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I am trying to find a proof that diagonally dominant matrices (not strictly) are non singular.

For strictly diagonal is proof is here: Strictly diagonally dominant matrices are non singular

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    $\begingroup$ This is false for the matrix $\begin{bmatrix}1&-1\\-1&1\end{bmatrix}$. $\endgroup$ – LutzL Feb 25 '14 at 10:52
  • $\begingroup$ You could actually post that as an answer. You have proven that the premise is false :) $\endgroup$ – Dylan Meeus Feb 25 '14 at 11:07
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As LutzL stated this is false in general. Another (even more simple) example would be the zero-matrix. But for some kind of (non-strictly) diagonal-dominant matrices you can ensure they are non singular.

Take $A\in\mathbb C^{n\times n}$ with $n\ge2$ and $$\forall\, i,j :\quad\left|a_{i,i}\right|\cdot\left|a_{j,j}\right| \gt r_i(A)\cdot r_j(A)$$ (where $a_{k,k}$ is the $k$-row-diagonal-element and $r_k(A)$ the associated row-sum)

then $A$ is non-singular. The proof is similar to the proof of Gershgorins Theorem.

Note that all strictly diagonal-dominant matrices fullfil this conditions, but also those, where you have non-strictly dominance in exact one row.

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This is wrong for the matrix $$ \begin{bmatrix} 1&-1\\-1&1 \end{bmatrix} $$


However, there exist important matrices that have equality in more than one row, namely the matrices resulting from discretization of the Laplace operator, or in 1D the second derivative. $$ \begin{bmatrix} 2&-1& 0&\dots& 0& 0 \\ -1& 2&-1&\dots& 0& 0 \\ 0&-1& 2&-1& 0& 0 \\ &\vdots& & \ddots & & \vdots\\ 0& 0& 0 & -1& 2&-1 \\ 0& 0& 0 & &-1& 2 \\ \end{bmatrix} $$ Here one needs to carefully compute the eigenvalues to find that they are all inside the unit interval and that Gauß-Seidel still converges, even if very, glacially, slowly.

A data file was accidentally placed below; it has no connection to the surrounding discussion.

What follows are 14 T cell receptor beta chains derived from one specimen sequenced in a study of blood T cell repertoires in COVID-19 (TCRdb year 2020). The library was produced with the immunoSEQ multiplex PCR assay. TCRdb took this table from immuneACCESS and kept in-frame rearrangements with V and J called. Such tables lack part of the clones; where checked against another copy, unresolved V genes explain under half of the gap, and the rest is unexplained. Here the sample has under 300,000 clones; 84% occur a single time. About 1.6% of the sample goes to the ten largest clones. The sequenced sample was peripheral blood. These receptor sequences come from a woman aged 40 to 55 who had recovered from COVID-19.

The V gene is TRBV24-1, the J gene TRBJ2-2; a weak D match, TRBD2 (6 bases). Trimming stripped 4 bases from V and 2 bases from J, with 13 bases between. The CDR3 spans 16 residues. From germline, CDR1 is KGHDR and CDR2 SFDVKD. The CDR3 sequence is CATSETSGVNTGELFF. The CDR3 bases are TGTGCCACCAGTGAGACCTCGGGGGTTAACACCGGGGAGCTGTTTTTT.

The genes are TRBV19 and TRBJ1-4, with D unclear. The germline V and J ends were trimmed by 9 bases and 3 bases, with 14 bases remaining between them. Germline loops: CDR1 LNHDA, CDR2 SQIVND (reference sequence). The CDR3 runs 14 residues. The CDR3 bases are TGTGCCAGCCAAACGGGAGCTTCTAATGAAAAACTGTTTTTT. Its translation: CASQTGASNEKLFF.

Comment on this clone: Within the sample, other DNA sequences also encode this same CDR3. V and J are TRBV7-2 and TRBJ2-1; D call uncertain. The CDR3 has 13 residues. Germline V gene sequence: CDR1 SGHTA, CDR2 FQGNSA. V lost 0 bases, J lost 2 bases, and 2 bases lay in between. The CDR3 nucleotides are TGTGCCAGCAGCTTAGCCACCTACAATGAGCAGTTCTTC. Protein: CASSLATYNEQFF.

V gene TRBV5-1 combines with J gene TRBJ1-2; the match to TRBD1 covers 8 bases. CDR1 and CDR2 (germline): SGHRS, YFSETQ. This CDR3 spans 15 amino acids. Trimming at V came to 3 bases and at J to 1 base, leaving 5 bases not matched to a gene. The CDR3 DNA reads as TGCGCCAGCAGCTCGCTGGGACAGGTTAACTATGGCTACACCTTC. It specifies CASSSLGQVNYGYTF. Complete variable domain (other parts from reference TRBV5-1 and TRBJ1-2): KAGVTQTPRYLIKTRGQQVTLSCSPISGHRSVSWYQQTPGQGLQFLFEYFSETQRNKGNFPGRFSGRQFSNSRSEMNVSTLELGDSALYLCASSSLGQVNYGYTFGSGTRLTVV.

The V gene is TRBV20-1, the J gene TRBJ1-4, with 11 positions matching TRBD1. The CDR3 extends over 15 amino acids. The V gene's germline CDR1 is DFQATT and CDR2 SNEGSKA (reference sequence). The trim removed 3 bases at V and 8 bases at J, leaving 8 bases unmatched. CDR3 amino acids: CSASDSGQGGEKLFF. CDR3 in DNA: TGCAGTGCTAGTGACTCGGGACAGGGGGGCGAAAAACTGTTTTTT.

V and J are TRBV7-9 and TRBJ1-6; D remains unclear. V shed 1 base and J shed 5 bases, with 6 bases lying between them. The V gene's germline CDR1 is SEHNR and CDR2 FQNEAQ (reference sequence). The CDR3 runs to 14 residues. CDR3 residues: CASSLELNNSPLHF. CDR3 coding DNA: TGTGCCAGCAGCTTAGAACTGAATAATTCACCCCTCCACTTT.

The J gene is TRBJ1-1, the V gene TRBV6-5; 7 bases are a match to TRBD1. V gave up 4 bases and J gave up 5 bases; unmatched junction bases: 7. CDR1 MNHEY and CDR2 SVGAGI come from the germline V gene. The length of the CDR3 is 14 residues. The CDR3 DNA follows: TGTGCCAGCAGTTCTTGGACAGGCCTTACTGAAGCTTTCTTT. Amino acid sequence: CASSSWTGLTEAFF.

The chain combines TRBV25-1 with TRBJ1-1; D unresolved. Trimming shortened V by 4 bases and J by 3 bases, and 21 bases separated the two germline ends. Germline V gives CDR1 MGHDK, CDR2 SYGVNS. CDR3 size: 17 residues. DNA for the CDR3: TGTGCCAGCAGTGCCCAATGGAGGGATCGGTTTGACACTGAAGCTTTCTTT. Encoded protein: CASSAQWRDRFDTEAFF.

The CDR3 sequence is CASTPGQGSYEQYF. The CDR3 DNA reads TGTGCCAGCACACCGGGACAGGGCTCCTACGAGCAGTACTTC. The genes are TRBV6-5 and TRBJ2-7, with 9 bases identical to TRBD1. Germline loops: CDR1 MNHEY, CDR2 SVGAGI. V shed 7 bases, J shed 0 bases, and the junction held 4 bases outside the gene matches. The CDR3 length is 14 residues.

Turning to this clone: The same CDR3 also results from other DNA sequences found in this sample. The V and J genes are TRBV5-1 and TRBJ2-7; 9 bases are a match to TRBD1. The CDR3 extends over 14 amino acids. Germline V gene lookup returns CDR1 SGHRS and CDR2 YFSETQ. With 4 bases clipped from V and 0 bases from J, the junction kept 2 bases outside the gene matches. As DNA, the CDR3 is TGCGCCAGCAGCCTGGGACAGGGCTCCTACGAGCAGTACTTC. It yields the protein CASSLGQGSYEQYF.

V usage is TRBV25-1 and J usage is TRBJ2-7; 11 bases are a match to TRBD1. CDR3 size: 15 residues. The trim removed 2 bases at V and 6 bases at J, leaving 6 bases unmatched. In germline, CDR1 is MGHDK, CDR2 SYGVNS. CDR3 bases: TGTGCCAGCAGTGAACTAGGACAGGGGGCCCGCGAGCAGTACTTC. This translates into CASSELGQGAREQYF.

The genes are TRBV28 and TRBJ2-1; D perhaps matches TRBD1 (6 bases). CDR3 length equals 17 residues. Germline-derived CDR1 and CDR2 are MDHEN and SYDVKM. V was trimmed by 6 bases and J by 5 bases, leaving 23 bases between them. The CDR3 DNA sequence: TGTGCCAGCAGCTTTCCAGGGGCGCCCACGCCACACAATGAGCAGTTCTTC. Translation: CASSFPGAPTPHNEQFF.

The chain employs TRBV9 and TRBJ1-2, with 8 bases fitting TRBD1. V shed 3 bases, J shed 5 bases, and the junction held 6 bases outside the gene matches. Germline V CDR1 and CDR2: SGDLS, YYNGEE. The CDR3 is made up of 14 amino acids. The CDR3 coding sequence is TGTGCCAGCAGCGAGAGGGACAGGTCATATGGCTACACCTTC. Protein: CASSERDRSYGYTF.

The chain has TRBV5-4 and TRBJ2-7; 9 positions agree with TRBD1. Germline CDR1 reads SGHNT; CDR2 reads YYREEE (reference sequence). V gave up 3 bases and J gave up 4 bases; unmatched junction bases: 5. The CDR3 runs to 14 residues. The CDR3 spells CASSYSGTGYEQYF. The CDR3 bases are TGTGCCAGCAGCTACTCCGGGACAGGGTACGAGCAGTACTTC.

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A large family of matrices that are weakly diagonally dominant (i.e. $|a_{ii}| \geq \sum_{j\neq i} |a_{ij}|$) but are nonsingular are the weakly chained diagonally dominant (WCDD) matrices. In fact, this family includes the Laplace matrix in @LutzL's example.


A definition of WCDD is given below.

Definition: A square complex matrix $A=(a_{ij})$ is said to be WCDD if

  • $A$ is weakly diagonally dominant;
  • For each row $i$ with $|a_{ii}|=\sum_{j\neq i}|a_{ij}|$, there exists a path $i\rightarrow\cdots\rightarrow r$ in the graph of $A$ such that $|a_{rr}|>\sum_{j\neq r}|a_{rj}|$.

In the definition above, the graph of $A \in \mathbb{C}^{n \times n}$ is the digraph $G=(V,E)$ with $V=\{1,\ldots,n\}$ with an edge $i \rightarrow j$ if and only if $a_{ij} \neq 0$.

An elementary proof (using Gershgorin's theorem) of the nonsingularity of WCDD matrices appears as Lemma 3.2 of a paper I wrote (alternative proofs of this fact predate my work). The result is summarized below.

Theorem: A WCDD matrix is nonsingular.

As an example, consider the $n \times n$ Laplace matrix $$ A=\left[\begin{array}{ccccc} 2 & -1\\ -1 & 2 & -1\\ & \ddots & \ddots & \ddots\\ & & -1 & 2 & -1\\ & & & -1 & 2 \end{array}\right]. $$ Obviously, $A = (a_{ij})$ is weakly diagonally dominant. Moreover,

  • $2 = |a_{11}| > \sum_{j\neq 1} |a_{1j}| = 1$;
  • the graph of $A$ contains the path $n \rightarrow (n-1) \rightarrow \cdots \rightarrow 1$.

Therefore, $A$ is WCDD, and hence nonsingular.


It can also be shown that $A$ above is a (nonsingular) M-matrix; see Theorem 3.5 of the same paper.

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